by Paul Matthews

Receiving feedback

Feedback is high value information. Receiving feedback is an extremely important business skill, necessary for your own personal growth, learning and development. If you are unable to take feedback on board, chances are you will not progress as quickly as you might like.

Why do we resist?

Why do so many of us resist taking full advantage of feedback when it can provide such enormous benefits?

No one can make you feel inferior without your consent.

Eleanor Roosevelt

Probably the main reason is that a good part of our self image is based on how we think others see us. When we find out that someone sees us in a less than positive light, we may feel devastated.

Another is that people tend to like to hear what is consistent with their world view and resist ideas to the contrary. It takes an open mind to listen to an opposing view that, in effect, says we are wrong.

Positive intention

One of the most important things about receiving feedback is to understand that the person giving it is, in most cases, not out to harm you. They have a positive intention and they want to help. Unfortunately, not everyone is good at giving feedback in a way that comes across as helpful, so try to start from this basic assumption until proven wrong: the person means to help, not harm.

Good feedback is an offer of information, not a diagnosis of your character or potential. Feedback does not need any defence from you. One trick you can use when being given feedback is to imagine that it is being deposited in a mailbox; this mailbox is outside you and you can collect the mail later. In effect, disconnect emotionally from the feedback while it is being given.

In receiving feedback, there are a number of things that you can do to help:

  • Listen carefully to what the person has to stay
  • Ask questions that clarify the issue for you
  • If you hear a label – for example, weak, hostile, creative – ask what was observed that led to that conclusion
  • If none are offered, ask for suggestions
  • Separate the information in the feedback from the way it is given
  • React appropriately (use the STOP model)
  • Behave in a non-defensive manner (don’t give reasons or explanations; instead, note, question and check your understanding)
  • Seek out further feedback from others to corroborate
  • Thank the provider of the feedback – they have helped you to learn and progress
  • Use positive body language, such as nodding, smiling, leaning forward, facing the person and not crossing your arms or legs, to show that you are open to the feedback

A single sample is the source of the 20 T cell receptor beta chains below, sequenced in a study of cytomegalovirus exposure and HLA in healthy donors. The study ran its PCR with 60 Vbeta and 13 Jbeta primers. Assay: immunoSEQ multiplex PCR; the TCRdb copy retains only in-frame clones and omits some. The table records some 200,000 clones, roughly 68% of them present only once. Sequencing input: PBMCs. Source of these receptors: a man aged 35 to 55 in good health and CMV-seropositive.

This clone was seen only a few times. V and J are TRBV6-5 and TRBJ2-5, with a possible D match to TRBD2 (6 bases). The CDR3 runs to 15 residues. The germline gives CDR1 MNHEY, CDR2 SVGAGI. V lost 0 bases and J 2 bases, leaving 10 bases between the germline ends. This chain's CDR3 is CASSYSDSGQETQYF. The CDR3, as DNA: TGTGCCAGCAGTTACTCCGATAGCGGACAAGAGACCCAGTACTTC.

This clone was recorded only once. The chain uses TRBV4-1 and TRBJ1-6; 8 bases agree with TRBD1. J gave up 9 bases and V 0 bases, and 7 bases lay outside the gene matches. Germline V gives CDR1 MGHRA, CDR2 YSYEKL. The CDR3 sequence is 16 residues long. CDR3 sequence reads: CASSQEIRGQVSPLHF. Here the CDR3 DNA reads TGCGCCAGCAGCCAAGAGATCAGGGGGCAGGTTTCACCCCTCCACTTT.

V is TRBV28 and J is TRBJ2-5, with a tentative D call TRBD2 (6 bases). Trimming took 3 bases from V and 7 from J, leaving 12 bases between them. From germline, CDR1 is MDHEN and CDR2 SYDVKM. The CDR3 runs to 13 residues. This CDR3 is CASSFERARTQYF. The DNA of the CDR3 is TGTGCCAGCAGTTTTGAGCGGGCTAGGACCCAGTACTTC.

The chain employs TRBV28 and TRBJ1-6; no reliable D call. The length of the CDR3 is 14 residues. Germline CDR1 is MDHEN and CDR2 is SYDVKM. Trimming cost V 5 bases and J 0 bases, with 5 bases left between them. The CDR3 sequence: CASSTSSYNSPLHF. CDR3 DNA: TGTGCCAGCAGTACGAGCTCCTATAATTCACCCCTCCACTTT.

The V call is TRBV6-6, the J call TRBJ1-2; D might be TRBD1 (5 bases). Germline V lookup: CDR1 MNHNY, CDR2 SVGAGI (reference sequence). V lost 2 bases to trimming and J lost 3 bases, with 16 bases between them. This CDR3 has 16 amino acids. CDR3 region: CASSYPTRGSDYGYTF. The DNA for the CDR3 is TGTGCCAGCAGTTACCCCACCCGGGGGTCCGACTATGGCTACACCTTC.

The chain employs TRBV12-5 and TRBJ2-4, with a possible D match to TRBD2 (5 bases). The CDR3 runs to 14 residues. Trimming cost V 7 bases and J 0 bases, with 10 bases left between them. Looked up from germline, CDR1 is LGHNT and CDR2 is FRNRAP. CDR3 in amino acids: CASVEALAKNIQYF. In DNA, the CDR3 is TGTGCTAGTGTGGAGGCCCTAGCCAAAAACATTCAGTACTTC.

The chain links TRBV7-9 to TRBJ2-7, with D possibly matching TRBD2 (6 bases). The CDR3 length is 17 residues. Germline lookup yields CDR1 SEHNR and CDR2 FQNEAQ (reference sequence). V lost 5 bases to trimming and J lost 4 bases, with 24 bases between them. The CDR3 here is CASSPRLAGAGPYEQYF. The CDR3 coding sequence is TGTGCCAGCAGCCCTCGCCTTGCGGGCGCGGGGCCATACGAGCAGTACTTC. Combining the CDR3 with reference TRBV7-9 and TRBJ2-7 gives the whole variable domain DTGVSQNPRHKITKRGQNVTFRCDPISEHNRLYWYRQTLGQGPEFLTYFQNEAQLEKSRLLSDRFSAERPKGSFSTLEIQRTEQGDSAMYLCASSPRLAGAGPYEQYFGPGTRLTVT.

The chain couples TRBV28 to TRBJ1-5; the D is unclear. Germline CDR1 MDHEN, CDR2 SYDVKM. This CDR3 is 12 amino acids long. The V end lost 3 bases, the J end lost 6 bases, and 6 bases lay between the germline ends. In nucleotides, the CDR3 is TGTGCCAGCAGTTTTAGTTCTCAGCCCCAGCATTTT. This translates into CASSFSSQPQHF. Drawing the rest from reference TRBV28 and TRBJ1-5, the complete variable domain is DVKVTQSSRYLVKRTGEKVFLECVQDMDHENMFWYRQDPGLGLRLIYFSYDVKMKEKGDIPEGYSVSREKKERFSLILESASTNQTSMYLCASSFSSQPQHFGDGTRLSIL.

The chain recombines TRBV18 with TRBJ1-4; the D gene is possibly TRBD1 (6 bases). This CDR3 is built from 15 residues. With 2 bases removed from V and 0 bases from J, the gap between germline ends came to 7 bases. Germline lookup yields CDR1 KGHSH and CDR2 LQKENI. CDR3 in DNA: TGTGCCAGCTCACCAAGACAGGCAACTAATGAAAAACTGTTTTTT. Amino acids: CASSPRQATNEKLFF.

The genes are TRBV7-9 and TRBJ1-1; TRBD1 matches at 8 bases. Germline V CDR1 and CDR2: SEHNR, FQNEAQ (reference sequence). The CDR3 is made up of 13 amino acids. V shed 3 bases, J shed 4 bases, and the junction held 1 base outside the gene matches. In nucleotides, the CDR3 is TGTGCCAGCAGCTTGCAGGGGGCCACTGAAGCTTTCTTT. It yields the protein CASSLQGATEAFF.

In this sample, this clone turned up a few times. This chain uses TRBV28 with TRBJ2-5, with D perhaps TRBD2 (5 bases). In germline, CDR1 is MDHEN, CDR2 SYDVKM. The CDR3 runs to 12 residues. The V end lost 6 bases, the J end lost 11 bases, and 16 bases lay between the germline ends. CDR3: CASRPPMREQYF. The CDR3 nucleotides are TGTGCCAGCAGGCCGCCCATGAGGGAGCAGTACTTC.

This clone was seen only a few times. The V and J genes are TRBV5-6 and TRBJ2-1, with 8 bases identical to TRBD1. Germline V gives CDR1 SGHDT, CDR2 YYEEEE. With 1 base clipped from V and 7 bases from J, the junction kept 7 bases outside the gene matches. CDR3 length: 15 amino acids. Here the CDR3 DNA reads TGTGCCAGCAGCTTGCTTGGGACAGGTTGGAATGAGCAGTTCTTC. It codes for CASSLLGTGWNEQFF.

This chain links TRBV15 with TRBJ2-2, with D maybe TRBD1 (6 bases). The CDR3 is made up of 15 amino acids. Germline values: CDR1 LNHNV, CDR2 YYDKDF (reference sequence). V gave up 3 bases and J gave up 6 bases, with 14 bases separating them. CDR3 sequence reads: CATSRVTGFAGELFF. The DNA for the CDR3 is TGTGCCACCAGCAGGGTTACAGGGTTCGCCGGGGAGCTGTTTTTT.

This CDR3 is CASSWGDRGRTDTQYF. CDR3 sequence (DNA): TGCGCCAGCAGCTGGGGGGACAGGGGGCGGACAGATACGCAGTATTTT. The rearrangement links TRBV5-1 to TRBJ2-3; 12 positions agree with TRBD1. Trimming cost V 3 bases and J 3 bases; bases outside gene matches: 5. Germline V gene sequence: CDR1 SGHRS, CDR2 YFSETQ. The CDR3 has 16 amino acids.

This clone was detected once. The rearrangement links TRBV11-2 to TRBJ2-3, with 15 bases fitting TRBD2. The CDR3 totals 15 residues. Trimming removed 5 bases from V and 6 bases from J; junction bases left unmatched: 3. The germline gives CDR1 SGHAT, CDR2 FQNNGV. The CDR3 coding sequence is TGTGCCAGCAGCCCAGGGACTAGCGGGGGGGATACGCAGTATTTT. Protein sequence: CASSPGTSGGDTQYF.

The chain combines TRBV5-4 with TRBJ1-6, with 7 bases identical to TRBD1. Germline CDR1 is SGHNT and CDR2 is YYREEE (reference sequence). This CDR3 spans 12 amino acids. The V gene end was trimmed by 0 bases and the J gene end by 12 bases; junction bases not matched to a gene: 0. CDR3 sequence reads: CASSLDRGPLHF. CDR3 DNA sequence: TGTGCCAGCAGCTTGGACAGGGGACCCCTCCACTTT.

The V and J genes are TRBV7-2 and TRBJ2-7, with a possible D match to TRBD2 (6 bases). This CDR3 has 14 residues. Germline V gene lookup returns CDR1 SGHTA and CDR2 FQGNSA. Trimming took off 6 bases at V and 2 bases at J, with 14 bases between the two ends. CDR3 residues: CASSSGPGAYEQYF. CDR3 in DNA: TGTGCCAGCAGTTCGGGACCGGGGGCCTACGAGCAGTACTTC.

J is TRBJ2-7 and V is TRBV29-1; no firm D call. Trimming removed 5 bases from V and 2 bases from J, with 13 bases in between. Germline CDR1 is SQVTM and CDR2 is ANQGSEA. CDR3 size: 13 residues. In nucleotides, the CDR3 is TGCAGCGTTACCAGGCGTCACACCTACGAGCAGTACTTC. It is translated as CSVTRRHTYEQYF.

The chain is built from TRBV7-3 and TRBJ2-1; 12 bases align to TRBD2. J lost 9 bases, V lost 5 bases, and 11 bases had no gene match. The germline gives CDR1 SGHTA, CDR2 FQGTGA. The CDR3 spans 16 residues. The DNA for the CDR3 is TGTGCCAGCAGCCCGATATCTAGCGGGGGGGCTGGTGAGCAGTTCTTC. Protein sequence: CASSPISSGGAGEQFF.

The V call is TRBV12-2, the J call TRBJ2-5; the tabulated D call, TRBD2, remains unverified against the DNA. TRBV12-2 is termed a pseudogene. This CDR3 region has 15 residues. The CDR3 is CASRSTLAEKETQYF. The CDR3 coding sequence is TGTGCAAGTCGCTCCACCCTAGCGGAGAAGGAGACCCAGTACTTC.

• Don’t jump to conclusions, automatically assuming that the person is ‘wrong’ or ‘unfair’
  • Don’t generalise the message beyond what is said. Take the information at face value.

If you receive feedback poorly, people will stop giving you any. You cannot grow in the feedback desert.

Receiving corrective feedback can be difficult or awkward for a number of reasons. You may have the urge to rationalise your behaviour to try to get rid of the uncomfortable feeling. You may feel that you are less worthy, since the other person thinks there is room for improvement. Or you may have had bad experiences in the past where feedback was provided in the form of criticism and was not constructive.

Decide later

There are essentially three stages when receiving feedback:

  1. Awareness
  2. Assessment
  3. Action.

Remember that you don’t have to decide or commit to do anything with the feedback when you are receiving it. You have the right to go away and think about it, and this is the best course of action. Feedback is information for you to use – it is not an obligation to change.

Treat it like a gift that you take home and look at later. Once you have it back at home, you can decide what to do with it; this can be anything from throwing it in the trash to putting it in pride of place on your mantelpiece.

You will consider things such as

  • How do you rate the credibility of the giver?
  • Is there corroborative evidence?
  • Is the feedback about you, or is the giver just having a bad day?
  • If you think the giver is wrong, why do they think that they are right?
  • Are you in denial?
  • Is this just a difference of opinion on how to do something?
  • How does it fit with other feedback you have received?
  • Does this form part of a pattern that needs attention?
  • How will changing (or not) affect your relationship with the giver or others?
  • Does this suggested change scare you and, if so, why?
  • What different options are there to fulfil the request to change?
  • How does this change impact on your sense of self?
  • What are the consequences of changing (or not)?

And then, it’s up to you what you do. See the Coaching Yourself topic for more ideas on how to make the most of feedback and handle the inevitable inner critic. You may also want to look at the topic on Assertiveness.

A man who trims himself to suit everybody will soon whittle himself away.

Charles M Schwab